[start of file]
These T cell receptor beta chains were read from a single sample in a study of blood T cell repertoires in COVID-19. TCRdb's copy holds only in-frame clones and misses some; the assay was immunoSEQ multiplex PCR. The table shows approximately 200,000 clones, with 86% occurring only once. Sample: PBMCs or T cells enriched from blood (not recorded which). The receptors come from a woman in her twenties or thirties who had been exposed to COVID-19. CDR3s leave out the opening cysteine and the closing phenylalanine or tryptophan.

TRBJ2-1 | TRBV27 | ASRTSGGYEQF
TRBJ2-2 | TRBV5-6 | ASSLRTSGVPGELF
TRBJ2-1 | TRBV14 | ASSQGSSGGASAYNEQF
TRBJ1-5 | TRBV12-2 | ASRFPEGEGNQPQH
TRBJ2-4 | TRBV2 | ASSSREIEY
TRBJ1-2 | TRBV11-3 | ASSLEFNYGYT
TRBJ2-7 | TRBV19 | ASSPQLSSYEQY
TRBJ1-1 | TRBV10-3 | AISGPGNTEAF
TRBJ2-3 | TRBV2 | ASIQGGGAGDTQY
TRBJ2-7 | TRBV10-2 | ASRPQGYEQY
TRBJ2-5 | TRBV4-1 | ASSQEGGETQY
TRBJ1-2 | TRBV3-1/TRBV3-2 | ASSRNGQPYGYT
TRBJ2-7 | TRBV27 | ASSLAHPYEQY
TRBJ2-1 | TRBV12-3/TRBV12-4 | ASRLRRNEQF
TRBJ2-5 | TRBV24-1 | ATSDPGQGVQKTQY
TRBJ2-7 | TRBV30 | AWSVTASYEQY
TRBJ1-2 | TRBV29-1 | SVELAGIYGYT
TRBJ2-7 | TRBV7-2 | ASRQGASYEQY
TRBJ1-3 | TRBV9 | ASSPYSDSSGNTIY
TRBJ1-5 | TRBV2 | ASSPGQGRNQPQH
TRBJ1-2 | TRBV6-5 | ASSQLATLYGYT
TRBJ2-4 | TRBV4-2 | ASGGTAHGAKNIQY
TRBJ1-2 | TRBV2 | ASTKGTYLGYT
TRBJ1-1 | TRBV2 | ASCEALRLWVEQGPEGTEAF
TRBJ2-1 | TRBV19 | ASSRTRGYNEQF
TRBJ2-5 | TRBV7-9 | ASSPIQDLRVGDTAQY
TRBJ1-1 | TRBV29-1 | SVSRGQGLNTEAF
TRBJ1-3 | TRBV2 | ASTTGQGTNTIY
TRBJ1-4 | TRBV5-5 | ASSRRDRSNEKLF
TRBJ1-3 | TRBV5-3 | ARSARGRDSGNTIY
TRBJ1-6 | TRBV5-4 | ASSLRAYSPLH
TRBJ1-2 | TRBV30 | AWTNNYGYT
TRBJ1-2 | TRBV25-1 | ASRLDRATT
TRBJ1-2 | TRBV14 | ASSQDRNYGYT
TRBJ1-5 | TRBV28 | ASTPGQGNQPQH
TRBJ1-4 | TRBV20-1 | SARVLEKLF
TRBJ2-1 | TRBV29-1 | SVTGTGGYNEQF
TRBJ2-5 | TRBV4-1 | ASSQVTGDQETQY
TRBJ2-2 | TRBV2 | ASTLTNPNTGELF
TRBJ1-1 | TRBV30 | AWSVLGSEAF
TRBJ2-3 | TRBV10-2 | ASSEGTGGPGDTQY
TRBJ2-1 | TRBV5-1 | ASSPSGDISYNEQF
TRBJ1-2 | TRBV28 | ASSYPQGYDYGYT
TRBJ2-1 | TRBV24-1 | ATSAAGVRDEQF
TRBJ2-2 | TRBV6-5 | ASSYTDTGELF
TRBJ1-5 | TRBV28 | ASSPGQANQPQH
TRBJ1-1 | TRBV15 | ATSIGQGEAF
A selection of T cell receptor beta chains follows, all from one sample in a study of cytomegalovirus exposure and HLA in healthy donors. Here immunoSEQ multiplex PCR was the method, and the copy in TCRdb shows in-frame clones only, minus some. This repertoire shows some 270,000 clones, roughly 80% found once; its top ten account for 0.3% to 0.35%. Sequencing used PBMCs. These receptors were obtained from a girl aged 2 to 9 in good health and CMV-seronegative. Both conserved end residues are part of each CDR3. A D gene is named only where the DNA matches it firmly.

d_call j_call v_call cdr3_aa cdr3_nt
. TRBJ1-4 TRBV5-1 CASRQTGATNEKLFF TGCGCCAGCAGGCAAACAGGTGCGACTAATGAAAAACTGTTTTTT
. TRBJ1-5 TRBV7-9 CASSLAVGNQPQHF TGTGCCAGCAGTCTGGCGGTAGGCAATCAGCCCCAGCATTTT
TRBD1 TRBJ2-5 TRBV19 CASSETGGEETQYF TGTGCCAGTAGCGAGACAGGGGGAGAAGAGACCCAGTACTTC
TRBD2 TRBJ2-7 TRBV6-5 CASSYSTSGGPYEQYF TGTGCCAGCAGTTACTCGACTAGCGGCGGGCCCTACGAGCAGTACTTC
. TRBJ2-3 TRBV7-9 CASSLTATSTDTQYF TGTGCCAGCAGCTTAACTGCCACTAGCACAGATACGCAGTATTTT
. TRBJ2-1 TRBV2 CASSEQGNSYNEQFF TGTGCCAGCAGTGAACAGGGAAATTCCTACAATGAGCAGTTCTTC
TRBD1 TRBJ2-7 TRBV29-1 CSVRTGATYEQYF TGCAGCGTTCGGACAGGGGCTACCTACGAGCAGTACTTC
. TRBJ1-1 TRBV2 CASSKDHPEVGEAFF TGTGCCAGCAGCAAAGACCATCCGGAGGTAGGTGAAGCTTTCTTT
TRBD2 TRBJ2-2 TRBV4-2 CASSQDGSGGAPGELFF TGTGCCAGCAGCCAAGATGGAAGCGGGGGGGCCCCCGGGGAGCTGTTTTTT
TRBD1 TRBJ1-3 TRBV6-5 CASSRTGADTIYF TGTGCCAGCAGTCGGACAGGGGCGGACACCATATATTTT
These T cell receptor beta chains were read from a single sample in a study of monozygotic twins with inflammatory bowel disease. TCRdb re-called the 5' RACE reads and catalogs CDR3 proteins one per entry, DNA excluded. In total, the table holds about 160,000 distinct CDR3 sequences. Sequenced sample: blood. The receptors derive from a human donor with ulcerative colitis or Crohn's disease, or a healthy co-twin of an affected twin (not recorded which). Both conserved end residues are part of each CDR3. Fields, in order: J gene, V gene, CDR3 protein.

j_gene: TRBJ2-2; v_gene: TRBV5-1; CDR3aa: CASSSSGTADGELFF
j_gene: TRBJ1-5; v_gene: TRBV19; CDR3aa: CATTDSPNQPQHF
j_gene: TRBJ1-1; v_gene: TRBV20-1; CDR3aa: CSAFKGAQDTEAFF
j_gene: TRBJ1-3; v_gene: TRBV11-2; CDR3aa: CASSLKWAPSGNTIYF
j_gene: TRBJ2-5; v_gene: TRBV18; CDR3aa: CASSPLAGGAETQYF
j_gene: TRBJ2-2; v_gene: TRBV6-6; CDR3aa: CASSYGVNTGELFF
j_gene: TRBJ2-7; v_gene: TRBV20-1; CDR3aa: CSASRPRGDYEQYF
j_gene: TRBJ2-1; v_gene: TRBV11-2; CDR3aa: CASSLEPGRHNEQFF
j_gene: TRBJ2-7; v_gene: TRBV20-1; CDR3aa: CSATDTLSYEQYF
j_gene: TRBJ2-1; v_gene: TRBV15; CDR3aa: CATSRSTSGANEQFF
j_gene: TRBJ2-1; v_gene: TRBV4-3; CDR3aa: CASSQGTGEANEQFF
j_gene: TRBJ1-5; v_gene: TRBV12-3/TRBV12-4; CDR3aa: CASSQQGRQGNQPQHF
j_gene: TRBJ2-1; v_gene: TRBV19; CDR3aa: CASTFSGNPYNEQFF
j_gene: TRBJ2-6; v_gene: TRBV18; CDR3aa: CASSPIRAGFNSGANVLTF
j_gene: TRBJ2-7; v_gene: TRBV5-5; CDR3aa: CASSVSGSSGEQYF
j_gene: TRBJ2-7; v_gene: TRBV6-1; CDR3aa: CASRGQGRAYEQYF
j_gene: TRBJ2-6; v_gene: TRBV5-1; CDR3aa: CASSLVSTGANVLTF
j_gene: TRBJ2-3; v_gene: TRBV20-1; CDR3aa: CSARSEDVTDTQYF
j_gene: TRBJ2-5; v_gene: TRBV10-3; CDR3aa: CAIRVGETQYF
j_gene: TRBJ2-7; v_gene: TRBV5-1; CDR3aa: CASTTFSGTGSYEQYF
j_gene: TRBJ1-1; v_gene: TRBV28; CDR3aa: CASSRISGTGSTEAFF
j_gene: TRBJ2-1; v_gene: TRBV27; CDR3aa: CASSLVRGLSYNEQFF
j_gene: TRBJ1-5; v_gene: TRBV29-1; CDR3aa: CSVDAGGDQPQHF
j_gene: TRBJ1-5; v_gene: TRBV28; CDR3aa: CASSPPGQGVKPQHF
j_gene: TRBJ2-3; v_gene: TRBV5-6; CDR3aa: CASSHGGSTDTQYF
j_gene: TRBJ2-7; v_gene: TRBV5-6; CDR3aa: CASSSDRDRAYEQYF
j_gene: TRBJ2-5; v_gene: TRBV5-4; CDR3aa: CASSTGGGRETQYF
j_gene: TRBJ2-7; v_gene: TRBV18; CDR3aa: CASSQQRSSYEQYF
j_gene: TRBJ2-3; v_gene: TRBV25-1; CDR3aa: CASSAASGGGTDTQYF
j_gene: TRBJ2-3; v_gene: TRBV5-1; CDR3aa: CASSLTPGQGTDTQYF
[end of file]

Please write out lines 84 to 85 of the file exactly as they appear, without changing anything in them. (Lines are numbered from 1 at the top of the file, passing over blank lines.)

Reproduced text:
j_gene: TRBJ1-5; v_gene: TRBV29-1; CDR3aa: CSVDAGGDQPQHF
j_gene: TRBJ1-5; v_gene: TRBV28; CDR3aa: CASSPPGQGVKPQHF